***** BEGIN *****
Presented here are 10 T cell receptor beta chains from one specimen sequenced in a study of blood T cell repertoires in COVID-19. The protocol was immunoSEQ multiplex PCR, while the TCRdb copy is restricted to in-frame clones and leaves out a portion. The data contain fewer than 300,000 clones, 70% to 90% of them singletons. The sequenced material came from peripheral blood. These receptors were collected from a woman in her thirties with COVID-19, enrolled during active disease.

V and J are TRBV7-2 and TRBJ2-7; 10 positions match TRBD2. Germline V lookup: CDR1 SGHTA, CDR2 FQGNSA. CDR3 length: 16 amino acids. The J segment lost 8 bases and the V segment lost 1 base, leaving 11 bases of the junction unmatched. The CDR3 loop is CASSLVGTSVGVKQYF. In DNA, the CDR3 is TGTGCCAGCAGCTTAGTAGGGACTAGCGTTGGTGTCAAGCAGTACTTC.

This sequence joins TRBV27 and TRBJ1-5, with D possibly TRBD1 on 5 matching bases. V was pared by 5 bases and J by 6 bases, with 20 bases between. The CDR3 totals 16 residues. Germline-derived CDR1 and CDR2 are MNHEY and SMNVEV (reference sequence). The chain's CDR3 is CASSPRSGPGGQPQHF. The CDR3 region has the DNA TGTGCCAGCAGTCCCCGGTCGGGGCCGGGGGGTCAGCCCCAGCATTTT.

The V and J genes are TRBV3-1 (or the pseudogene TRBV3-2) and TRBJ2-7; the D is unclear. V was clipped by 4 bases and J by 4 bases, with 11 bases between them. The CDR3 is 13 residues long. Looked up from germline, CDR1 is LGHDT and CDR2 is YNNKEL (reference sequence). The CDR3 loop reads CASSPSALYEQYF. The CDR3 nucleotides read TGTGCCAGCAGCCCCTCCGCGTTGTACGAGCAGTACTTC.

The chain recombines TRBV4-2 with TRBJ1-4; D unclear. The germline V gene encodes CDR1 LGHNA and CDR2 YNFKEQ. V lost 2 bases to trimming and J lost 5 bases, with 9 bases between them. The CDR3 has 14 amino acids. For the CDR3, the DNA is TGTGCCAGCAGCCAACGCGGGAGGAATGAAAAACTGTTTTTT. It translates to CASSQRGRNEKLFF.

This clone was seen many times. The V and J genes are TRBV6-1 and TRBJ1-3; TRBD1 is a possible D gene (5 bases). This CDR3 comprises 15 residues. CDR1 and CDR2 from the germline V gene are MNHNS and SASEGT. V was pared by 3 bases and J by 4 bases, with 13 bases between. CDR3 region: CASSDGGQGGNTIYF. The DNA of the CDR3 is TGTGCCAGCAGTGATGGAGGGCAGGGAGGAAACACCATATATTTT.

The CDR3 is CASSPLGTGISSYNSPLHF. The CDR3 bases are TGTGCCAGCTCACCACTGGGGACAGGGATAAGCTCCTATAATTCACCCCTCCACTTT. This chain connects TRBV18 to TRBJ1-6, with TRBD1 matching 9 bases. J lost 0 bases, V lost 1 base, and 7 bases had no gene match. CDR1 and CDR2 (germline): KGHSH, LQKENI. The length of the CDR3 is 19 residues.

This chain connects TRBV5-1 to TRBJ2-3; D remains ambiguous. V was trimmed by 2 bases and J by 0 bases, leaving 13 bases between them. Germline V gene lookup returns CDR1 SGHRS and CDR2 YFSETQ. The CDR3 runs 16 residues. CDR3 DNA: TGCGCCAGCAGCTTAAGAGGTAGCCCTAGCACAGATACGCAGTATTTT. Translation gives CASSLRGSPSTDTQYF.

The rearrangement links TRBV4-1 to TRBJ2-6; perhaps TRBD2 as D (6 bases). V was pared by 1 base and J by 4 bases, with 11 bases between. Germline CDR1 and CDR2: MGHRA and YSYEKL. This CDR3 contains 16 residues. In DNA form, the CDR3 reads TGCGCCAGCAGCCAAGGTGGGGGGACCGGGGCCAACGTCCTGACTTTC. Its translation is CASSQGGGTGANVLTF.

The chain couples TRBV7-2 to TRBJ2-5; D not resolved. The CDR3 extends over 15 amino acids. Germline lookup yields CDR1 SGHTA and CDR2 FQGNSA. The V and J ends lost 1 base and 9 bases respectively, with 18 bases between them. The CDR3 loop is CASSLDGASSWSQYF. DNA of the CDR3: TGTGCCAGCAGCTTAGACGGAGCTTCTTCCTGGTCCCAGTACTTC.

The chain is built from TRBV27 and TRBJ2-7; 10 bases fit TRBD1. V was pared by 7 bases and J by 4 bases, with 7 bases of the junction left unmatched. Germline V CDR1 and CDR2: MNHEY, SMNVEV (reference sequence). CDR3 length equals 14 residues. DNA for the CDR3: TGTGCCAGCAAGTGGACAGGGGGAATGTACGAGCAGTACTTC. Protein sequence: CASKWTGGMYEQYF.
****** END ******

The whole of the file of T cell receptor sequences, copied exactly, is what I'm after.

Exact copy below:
Presented here are 10 T cell receptor beta chains from one specimen sequenced in a study of blood T cell repertoires in COVID-19. The protocol was immunoSEQ multiplex PCR, while the TCRdb copy is restricted to in-frame clones and leaves out a portion. The data contain fewer than 300,000 clones, 70% to 90% of them singletons. The sequenced material came from peripheral blood. These receptors were collected from a woman in her thirties with COVID-19, enrolled during active disease.

V and J are TRBV7-2 and TRBJ2-7; 10 positions match TRBD2. Germline V lookup: CDR1 SGHTA, CDR2 FQGNSA. CDR3 length: 16 amino acids. The J segment lost 8 bases and the V segment lost 1 base, leaving 11 bases of the junction unmatched. The CDR3 loop is CASSLVGTSVGVKQYF. In DNA, the CDR3 is TGTGCCAGCAGCTTAGTAGGGACTAGCGTTGGTGTCAAGCAGTACTTC.

This sequence joins TRBV27 and TRBJ1-5, with D possibly TRBD1 on 5 matching bases. V was pared by 5 bases and J by 6 bases, with 20 bases between. The CDR3 totals 16 residues. Germline-derived CDR1 and CDR2 are MNHEY and SMNVEV (reference sequence). The chain's CDR3 is CASSPRSGPGGQPQHF. The CDR3 region has the DNA TGTGCCAGCAGTCCCCGGTCGGGGCCGGGGGGTCAGCCCCAGCATTTT.

The V and J genes are TRBV3-1 (or the pseudogene TRBV3-2) and TRBJ2-7; the D is unclear. V was clipped by 4 bases and J by 4 bases, with 11 bases between them. The CDR3 is 13 residues long. Looked up from germline, CDR1 is LGHDT and CDR2 is YNNKEL (reference sequence). The CDR3 loop reads CASSPSALYEQYF. The CDR3 nucleotides read TGTGCCAGCAGCCCCTCCGCGTTGTACGAGCAGTACTTC.

The chain recombines TRBV4-2 with TRBJ1-4; D unclear. The germline V gene encodes CDR1 LGHNA and CDR2 YNFKEQ. V lost 2 bases to trimming and J lost 5 bases, with 9 bases between them. The CDR3 has 14 amino acids. For the CDR3, the DNA is TGTGCCAGCAGCCAACGCGGGAGGAATGAAAAACTGTTTTTT. It translates to CASSQRGRNEKLFF.

This clone was seen many times. The V and J genes are TRBV6-1 and TRBJ1-3; TRBD1 is a possible D gene (5 bases). This CDR3 comprises 15 residues. CDR1 and CDR2 from the germline V gene are MNHNS and SASEGT. V was pared by 3 bases and J by 4 bases, with 13 bases between. CDR3 region: CASSDGGQGGNTIYF. The DNA of the CDR3 is TGTGCCAGCAGTGATGGAGGGCAGGGAGGAAACACCATATATTTT.

The CDR3 is CASSPLGTGISSYNSPLHF. The CDR3 bases are TGTGCCAGCTCACCACTGGGGACAGGGATAAGCTCCTATAATTCACCCCTCCACTTT. This chain connects TRBV18 to TRBJ1-6, with TRBD1 matching 9 bases. J lost 0 bases, V lost 1 base, and 7 bases had no gene match. CDR1 and CDR2 (germline): KGHSH, LQKENI. The length of the CDR3 is 19 residues.

This chain connects TRBV5-1 to TRBJ2-3; D remains ambiguous. V was trimmed by 2 bases and J by 0 bases, leaving 13 bases between them. Germline V gene lookup returns CDR1 SGHRS and CDR2 YFSETQ. The CDR3 runs 16 residues. CDR3 DNA: TGCGCCAGCAGCTTAAGAGGTAGCCCTAGCACAGATACGCAGTATTTT. Translation gives CASSLRGSPSTDTQYF.

The rearrangement links TRBV4-1 to TRBJ2-6; perhaps TRBD2 as D (6 bases). V was pared by 1 base and J by 4 bases, with 11 bases between. Germline CDR1 and CDR2: MGHRA and YSYEKL. This CDR3 contains 16 residues. In DNA form, the CDR3 reads TGCGCCAGCAGCCAAGGTGGGGGGACCGGGGCCAACGTCCTGACTTTC. Its translation is CASSQGGGTGANVLTF.

The chain couples TRBV7-2 to TRBJ2-5; D not resolved. The CDR3 extends over 15 amino acids. Germline lookup yields CDR1 SGHTA and CDR2 FQGNSA. The V and J ends lost 1 base and 9 bases respectively, with 18 bases between them. The CDR3 loop is CASSLDGASSWSQYF. DNA of the CDR3: TGTGCCAGCAGCTTAGACGGAGCTTCTTCCTGGTCCCAGTACTTC.

The chain is built from TRBV27 and TRBJ2-7; 10 bases fit TRBD1. V was pared by 7 bases and J by 4 bases, with 7 bases of the junction left unmatched. Germline V CDR1 and CDR2: MNHEY, SMNVEV (reference sequence). CDR3 length equals 14 residues. DNA for the CDR3: TGTGCCAGCAAGTGGACAGGGGGAATGTACGAGCAGTACTTC. Protein sequence: CASKWTGGMYEQYF.